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Wage Determination and Gender Discrimination in Uganda

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  • Ssebagala, Richard
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    Abstract

    This study examines male-female wage determination and gender discrimination in Uganda. The study used the nationally representative household survey 2002/03 collected by Uganda bureau of statistics. It was found out that male-female wage gap is about 39%. Wages for both males and females are estimated by implementing a Heckman selection model. Heckman selection model was employed to correct for selectivity at the stage of entrance into the labour market. Estimations from the wage equations both for men and women with sample and sector selection highlight the relevance of human capital, demographic factors and regional labour market segmentation in wage determination. The results from the gender wage gap decomposition using Oaxaca (1973) and Neumark decomposition indicate larger wage differential attributed to discrimination and that the largest component of the unexplained wage gap stems from female disadvantage. The study recommends policies that reduce gender inequalities, particularly those policies that have a positive impact on the empowerment of women who suffer from discrimination like access to education, work environment that encourage equal treatment in labour market.

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    Bibliographic Info

    Paper provided by Economic Policy Research Centre (EPRC) in its series Research Series with number 150483.

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    Date of creation: May 2007
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    Handle: RePEc:ags:eprcrs:150483

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    Keywords: women; labour; eprc; female labour; Community/Rural/Urban Development; Financial Economics; Industrial Organization; Labor and Human Capital;

    References

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    1. James J. Heckman, 1976. "The Common Structure of Statistical Models of Truncation, Sample Selection and Limited Dependent Variables and a Simple Estimator for Such Models," NBER Chapters, in: Annals of Economic and Social Measurement, Volume 5, number 4, pages 475-492 National Bureau of Economic Research, Inc.
    2. Francine D. Blau & Lawrence M. Kahn, 2000. "Gender Differences in Pay," Journal of Economic Perspectives, American Economic Association, vol. 14(4), pages 75-99, Fall.
    3. Neuman, Shoshana & Oaxaca, Ronald L, 1998. "Estimating Labour Market Discrimination with Selectivity Corrected Wage Equations: Methodological Considerations and an Illustration from Israel," CEPR Discussion Papers 1915, C.E.P.R. Discussion Papers.
    4. Bennell, Paul, 1996. "Rates of return to education: Does the conventional pattern prevail in sub-Saharan Africa?," World Development, Elsevier, vol. 24(1), pages 183-199, January.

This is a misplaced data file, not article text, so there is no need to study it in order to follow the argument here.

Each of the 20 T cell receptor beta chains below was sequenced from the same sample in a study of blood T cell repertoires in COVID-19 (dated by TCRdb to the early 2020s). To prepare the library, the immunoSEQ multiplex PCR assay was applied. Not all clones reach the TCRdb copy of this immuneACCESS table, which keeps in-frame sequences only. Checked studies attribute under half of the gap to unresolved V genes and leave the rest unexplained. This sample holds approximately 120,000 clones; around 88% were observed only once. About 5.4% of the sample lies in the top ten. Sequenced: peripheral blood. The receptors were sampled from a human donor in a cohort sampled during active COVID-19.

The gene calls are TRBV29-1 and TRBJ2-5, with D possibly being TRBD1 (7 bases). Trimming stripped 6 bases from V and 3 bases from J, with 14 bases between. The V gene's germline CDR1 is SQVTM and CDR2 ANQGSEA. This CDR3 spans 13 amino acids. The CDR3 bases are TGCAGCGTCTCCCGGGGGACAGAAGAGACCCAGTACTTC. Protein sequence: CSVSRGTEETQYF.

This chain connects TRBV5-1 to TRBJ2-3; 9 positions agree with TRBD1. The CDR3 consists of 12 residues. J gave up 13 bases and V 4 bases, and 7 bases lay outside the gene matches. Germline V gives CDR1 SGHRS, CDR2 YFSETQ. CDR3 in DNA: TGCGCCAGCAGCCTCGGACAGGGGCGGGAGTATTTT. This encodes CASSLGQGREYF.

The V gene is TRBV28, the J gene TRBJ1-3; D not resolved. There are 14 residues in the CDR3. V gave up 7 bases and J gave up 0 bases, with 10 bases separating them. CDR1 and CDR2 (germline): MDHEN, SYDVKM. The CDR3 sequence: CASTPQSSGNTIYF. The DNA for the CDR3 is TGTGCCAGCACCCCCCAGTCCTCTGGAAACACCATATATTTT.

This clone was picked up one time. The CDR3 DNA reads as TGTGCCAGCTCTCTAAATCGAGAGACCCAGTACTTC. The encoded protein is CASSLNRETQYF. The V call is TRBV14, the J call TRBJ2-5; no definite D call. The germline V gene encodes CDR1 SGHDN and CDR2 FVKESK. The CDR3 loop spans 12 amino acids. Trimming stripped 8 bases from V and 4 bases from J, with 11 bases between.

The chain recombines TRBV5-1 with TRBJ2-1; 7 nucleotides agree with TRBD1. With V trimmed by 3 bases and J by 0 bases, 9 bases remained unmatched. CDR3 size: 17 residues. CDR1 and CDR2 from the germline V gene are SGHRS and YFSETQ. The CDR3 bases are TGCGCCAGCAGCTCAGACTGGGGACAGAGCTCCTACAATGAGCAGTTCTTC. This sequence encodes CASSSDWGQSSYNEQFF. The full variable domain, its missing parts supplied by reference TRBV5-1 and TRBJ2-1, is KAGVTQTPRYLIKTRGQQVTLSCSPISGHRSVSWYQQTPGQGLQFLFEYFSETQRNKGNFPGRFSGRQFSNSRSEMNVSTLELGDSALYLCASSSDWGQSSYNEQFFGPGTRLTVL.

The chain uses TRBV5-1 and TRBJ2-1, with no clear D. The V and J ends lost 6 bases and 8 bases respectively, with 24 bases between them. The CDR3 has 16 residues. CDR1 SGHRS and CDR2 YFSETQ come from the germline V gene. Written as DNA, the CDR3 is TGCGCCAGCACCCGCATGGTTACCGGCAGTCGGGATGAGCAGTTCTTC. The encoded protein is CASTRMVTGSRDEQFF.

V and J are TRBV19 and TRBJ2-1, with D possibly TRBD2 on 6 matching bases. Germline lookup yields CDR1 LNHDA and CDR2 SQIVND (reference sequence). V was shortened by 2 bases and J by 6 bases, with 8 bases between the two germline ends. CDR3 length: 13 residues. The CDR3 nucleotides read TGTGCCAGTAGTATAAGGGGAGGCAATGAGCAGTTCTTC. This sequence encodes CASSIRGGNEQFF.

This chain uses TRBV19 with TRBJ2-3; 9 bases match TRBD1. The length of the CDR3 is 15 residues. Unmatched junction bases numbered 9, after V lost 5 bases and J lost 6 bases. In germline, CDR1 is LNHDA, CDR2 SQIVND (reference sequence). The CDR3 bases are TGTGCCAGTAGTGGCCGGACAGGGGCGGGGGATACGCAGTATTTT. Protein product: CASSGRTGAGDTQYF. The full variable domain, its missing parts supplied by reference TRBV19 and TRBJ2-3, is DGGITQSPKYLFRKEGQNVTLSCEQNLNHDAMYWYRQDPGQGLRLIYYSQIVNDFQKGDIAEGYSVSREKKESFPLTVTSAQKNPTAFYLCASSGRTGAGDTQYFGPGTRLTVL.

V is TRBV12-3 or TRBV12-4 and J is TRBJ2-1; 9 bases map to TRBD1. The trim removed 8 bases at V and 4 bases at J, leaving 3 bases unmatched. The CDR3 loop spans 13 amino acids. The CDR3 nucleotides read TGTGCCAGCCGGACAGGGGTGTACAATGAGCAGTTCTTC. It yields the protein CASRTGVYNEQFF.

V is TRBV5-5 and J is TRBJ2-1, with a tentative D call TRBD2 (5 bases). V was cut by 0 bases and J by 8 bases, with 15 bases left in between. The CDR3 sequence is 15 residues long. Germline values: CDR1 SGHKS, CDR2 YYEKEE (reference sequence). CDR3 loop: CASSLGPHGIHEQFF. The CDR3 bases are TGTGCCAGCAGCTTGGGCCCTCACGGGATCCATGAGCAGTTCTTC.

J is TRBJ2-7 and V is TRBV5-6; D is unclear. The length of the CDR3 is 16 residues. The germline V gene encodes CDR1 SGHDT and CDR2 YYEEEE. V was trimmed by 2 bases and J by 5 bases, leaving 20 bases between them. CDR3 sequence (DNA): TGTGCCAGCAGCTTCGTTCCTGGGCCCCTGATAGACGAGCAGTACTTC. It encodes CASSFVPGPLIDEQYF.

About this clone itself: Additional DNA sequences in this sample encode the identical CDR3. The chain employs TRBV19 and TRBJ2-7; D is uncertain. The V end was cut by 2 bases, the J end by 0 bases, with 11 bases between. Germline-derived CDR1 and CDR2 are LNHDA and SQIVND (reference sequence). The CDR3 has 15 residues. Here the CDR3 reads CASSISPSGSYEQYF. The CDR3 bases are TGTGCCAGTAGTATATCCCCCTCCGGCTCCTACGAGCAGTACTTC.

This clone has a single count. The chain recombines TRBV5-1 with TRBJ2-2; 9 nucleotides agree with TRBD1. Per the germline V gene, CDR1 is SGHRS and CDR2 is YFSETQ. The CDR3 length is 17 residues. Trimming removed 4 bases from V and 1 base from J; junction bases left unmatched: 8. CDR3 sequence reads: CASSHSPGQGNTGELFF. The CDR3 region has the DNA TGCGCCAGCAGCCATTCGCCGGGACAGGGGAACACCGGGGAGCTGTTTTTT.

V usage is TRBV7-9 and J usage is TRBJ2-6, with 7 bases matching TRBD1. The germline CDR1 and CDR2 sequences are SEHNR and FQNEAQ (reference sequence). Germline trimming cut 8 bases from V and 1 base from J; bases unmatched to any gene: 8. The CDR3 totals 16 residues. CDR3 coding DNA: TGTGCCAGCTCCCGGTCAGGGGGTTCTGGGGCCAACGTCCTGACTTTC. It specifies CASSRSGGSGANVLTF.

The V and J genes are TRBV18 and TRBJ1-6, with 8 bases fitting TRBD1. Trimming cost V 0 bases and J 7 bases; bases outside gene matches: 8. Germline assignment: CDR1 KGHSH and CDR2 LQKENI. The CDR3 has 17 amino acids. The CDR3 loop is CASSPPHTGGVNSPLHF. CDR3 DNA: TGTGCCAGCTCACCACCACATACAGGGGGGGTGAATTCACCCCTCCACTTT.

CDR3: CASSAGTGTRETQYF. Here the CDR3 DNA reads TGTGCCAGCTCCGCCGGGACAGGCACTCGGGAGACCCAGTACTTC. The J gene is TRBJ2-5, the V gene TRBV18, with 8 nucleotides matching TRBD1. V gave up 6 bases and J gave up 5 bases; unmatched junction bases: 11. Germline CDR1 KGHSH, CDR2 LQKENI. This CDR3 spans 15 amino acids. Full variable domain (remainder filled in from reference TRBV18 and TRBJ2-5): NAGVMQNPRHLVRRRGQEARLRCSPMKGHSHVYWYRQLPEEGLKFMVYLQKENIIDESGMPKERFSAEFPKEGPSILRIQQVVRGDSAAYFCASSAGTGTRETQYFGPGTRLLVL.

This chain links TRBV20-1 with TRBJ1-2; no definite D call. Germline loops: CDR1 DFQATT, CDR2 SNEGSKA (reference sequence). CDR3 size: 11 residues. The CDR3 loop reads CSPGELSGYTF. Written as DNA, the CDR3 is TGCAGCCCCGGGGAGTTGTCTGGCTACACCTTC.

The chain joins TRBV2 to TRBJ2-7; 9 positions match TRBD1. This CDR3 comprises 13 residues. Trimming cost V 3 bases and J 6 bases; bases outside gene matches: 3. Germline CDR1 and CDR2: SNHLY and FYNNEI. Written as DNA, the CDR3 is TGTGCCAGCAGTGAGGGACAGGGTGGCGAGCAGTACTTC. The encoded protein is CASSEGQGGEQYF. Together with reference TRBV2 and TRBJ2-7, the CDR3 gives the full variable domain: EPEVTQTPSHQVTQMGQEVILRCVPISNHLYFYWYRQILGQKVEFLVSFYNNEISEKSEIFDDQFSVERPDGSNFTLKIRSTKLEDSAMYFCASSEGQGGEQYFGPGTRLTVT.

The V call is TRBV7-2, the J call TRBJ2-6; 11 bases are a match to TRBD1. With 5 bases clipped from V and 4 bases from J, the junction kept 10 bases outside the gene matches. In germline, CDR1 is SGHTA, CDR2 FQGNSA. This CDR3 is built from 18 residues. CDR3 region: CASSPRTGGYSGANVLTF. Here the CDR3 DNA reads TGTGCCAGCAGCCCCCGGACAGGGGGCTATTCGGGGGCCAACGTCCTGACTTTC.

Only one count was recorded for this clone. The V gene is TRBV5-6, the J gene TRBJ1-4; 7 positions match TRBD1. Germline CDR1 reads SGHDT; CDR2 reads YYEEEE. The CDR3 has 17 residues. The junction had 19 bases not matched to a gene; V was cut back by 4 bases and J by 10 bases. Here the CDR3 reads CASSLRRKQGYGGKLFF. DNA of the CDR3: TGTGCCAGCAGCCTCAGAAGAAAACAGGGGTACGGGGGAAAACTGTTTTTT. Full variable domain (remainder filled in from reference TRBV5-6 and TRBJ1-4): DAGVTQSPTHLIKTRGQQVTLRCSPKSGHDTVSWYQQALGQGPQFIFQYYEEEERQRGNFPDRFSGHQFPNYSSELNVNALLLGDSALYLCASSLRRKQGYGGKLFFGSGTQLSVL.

5. Christophe Nordman & François Roubaud, 2005. "Reassessing the Gender Wage Gap: Does Labour Force Attachment Really Matter? Evidence from Matched Labour Force and Biographical Surveys in Madagascar," Working Papers 16, ECINEQ, Society for the Study of Economic Inequality.
    6. Alan S. Blinder, 1973. "Wage Discrimination: Reduced Form and Structural Estimates," Journal of Human Resources, University of Wisconsin Press, vol. 8(4), pages 436-455.
    7. David Neumark, 1987. "Employers' discriminatory behavior and the estimation of wage discrimination," Special Studies Papers 227, Board of Governors of the Federal Reserve System (U.S.).
    8. James D. Gwartney & James E. Long, 1978. "The relative earnings of blacks and other minorities," Industrial and Labor Relations Review, ILR Review, Cornell University, ILR School, vol. 31(3), pages 336-346, April.
    9. Gronau, Reuben, 1974. "Wage Comparisons-A Selectivity Bias," Journal of Political Economy, University of Chicago Press, vol. 82(6), pages 1119-43, Nov.-Dec..
    10. Oaxaca, Ronald, 1973. "Male-Female Wage Differentials in Urban Labor Markets," International Economic Review, Department of Economics, University of Pennsylvania and Osaka University Institute of Social and Economic Research Association, vol. 14(3), pages 693-709, October.
    11. Dolton, P J & Makepeace, G H & Van Der Klaauw, W, 1989. "Occupational Choice and Earnings Determination: The Role of Sample Selection and Non-pecuniary Factors," Oxford Economic Papers, Oxford University Press, vol. 41(3), pages 573-94, July.
    12. Oaxaca, Ronald L. & Ransom, Michael R., 1994. "On discrimination and the decomposition of wage differentials," Journal of Econometrics, Elsevier, vol. 61(1), pages 5-21, March.
    13. George Psacharopoulos, 1985. "Returns to Education: A Further International Update and Implications," Journal of Human Resources, University of Wisconsin Press, vol. 20(4), pages 583-604.
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